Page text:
How and Why Traditional Companies Are Investing in IoT
Product purchasing used to be static; customers would buy an item and maintain it to the best of their abilities for optimal performance and longevity. IoT and cloud-based services, however, are now extending a product’s capabilities, augmenting its services, and enhancing its intelligence. Companies have started creating dynamic services rather than simple products. The value is no longer just the product itself; it also includes the services wrapped around it. As the Internet of Things (IoT) grows into a $267 billion market by 2020, many organizations are trying to figure out how to parlay IoT pilots into connected services that can create tangible value and profit. Executives have moved away from merely trying to figure out what IoT is, and are now asking a much bigger, broader question: What services can we create, data can we produce, and value can we realize? As we uncover the business and economic factors driving the investment in IoT, traditional, nontechnology-based companies seem to be poised for growth. To see this growth through to fruition, nontechnology-based companies must be ready for a digital journey filled with continuous learning. In order for companies to invest in IoT, they must be ready to jump in, learn by doing, and execute on these key tactics.
1. Create a VisionIt's best practice to take small planning and execution steps. First, create an executive vision backed by the commitment to fund and transform the company over time. Be sure to clearly and strategically communicate that vision to all stakeholders. Companies must approach IoT methodically and temper ambitions to avoid making poor investments.
2. Focus on ValueA major trap to avoid on the road to creating and delivering beneficial IoT services is crafting value propositions based on vague or future promises. It’s hard to get buy-in with benefits that cannot be demonstrated. The key is to focus on delivering immediate value. The path to monetization becomes much clearer when driving tangible benefits. This, of course, requires some preliminary work on needs analysis, opportunity selection, and capability building.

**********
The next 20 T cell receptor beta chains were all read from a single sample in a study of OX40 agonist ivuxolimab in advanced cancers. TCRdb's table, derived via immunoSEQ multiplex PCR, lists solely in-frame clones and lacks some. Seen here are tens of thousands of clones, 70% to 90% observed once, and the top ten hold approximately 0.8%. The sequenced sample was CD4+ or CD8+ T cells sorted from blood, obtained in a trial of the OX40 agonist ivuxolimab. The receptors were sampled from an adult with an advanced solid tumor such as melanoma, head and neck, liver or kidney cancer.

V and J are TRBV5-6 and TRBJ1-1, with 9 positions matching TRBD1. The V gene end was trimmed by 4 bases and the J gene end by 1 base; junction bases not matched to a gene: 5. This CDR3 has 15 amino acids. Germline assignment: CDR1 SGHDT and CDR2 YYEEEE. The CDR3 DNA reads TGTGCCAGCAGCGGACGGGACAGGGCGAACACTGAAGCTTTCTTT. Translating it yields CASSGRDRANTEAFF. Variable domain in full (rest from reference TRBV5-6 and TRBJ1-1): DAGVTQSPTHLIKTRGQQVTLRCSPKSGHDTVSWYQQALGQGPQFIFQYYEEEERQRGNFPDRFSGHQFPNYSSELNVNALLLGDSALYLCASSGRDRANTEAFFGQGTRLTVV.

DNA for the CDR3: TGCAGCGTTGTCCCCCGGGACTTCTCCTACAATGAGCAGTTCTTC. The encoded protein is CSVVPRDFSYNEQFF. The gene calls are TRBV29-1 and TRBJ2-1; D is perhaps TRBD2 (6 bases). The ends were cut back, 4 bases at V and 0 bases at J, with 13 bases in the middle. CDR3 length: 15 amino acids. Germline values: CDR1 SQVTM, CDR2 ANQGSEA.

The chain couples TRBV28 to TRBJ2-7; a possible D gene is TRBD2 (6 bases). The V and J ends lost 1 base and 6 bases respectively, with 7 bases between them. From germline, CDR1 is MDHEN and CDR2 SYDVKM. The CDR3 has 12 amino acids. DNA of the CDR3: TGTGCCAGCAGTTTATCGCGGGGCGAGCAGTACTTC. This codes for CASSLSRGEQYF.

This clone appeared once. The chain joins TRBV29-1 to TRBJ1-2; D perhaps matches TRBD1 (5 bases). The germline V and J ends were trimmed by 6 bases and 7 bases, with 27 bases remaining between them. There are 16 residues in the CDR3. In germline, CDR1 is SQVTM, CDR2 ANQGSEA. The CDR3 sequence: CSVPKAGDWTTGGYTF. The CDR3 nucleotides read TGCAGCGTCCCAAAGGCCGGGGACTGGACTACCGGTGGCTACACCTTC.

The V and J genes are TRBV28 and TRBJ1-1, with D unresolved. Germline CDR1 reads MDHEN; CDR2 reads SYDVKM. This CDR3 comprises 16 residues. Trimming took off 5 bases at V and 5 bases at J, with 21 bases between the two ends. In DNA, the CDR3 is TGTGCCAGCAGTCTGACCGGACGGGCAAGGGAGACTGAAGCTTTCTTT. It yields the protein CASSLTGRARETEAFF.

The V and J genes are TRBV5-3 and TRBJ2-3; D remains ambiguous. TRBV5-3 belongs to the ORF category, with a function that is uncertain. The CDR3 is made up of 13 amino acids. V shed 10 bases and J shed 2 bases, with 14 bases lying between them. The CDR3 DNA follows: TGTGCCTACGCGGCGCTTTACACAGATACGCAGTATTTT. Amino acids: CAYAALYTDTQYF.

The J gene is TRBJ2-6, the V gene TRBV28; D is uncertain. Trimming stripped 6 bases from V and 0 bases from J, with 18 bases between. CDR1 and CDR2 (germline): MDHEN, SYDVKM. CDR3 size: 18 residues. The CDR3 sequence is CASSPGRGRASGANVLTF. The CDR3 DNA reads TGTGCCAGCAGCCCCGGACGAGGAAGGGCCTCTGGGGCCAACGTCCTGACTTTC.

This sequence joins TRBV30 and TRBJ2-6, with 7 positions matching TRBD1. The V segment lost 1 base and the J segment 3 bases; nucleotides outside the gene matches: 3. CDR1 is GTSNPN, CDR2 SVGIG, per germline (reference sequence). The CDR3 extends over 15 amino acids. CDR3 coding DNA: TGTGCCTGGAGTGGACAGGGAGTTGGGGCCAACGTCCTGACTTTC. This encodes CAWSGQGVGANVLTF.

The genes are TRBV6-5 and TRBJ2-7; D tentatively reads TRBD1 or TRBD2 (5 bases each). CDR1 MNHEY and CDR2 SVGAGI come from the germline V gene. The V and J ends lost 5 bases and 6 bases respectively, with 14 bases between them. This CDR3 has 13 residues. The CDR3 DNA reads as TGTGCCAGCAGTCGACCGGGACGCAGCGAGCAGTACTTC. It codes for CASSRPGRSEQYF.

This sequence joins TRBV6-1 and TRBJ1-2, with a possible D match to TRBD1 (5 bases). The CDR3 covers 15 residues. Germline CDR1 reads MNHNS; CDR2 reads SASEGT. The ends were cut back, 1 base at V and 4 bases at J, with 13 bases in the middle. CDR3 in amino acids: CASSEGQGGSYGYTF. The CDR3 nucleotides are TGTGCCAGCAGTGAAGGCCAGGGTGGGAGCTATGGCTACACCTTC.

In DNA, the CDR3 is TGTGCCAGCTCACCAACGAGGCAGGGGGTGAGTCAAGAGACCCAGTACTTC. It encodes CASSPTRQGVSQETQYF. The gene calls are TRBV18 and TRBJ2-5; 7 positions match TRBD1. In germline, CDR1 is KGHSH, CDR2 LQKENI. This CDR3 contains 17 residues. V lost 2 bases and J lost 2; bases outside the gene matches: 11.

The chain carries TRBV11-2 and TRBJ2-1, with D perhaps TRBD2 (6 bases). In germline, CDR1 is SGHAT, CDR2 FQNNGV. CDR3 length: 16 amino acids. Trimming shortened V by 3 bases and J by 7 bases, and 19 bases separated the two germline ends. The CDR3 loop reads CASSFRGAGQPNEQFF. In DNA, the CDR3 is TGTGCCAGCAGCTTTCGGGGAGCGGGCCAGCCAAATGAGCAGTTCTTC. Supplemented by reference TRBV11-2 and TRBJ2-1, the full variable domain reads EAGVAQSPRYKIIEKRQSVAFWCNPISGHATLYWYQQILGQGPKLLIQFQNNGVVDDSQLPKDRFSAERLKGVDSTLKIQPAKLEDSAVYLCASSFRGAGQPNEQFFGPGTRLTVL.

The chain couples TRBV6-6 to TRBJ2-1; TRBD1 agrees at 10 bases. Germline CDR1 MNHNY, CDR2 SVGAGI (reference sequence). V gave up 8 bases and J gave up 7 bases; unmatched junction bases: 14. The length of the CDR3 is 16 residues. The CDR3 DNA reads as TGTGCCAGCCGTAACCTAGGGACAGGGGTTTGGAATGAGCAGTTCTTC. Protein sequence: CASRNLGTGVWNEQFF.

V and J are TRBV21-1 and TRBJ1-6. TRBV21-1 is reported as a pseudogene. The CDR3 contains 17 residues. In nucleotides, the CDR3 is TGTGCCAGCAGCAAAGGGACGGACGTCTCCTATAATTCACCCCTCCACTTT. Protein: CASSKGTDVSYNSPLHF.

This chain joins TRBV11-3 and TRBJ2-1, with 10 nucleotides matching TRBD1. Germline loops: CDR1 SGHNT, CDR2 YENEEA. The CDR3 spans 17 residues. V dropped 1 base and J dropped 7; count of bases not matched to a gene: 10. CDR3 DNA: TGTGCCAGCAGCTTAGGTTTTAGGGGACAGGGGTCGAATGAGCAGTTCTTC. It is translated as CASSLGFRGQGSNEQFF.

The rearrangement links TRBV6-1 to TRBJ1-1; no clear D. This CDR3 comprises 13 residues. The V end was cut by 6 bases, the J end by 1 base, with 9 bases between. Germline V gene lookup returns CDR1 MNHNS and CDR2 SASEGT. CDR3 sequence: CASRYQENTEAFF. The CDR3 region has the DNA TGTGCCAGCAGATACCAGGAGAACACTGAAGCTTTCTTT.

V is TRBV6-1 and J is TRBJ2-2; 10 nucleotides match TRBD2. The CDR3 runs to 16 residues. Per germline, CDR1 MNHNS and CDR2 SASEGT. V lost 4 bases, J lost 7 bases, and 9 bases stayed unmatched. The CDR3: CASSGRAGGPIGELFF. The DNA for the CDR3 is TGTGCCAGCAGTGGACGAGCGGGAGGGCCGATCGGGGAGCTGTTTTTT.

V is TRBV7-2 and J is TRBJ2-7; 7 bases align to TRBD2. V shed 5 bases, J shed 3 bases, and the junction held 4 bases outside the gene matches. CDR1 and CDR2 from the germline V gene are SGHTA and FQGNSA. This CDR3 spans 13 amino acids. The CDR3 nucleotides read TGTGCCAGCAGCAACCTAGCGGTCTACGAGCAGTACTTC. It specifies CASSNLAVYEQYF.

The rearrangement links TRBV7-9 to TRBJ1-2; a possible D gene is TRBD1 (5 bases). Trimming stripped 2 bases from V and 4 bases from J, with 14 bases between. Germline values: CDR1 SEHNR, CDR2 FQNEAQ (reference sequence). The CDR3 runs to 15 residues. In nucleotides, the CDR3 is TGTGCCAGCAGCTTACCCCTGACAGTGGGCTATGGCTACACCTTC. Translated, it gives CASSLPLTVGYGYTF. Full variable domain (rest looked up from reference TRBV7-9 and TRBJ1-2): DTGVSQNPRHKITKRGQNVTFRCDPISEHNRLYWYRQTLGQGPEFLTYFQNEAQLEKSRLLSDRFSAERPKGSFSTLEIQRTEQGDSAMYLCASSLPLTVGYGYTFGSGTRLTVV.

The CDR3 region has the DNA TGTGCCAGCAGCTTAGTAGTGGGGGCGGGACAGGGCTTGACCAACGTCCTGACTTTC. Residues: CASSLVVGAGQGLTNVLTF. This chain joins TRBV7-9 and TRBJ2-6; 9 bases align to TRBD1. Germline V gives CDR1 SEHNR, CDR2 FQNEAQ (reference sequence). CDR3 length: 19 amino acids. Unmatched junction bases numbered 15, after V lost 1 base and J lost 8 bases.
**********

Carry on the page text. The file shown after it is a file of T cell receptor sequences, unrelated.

3. Choose Service ProvidersCompanies need to decide whether to build their own IoT platforms or take advantage of currently available tools and technologies. Save for technology-oriented companies and large organizations with deep pockets, most will opt for the latter. Thankfully, the choice of services available for IoT implementations is growing by the day.
4. Solidify Data AnalyticsBusinesses must develop IT operations and strategies that build the organizational capacity needed to leverage data collected through sensors, cameras, monitors, and more. Leading companies use these capabilities to capture and analyze user and device data, and gain invaluable insights into product performance and evolving customer needs. Effective analytics uses IoT data to identify problems, pinpoint causes, and inform solutions in various industries. For example, data-driven insights can determine:
- If field service vehicles are sitting idle for too long or spending too much time in traffic.
- If patients are returning for repeat treatments due to ignoring caregivers’ instructions.
- Whether users are causing industrial equipment to break down through operational errors.
- Why patrons are spending little time in retail stores.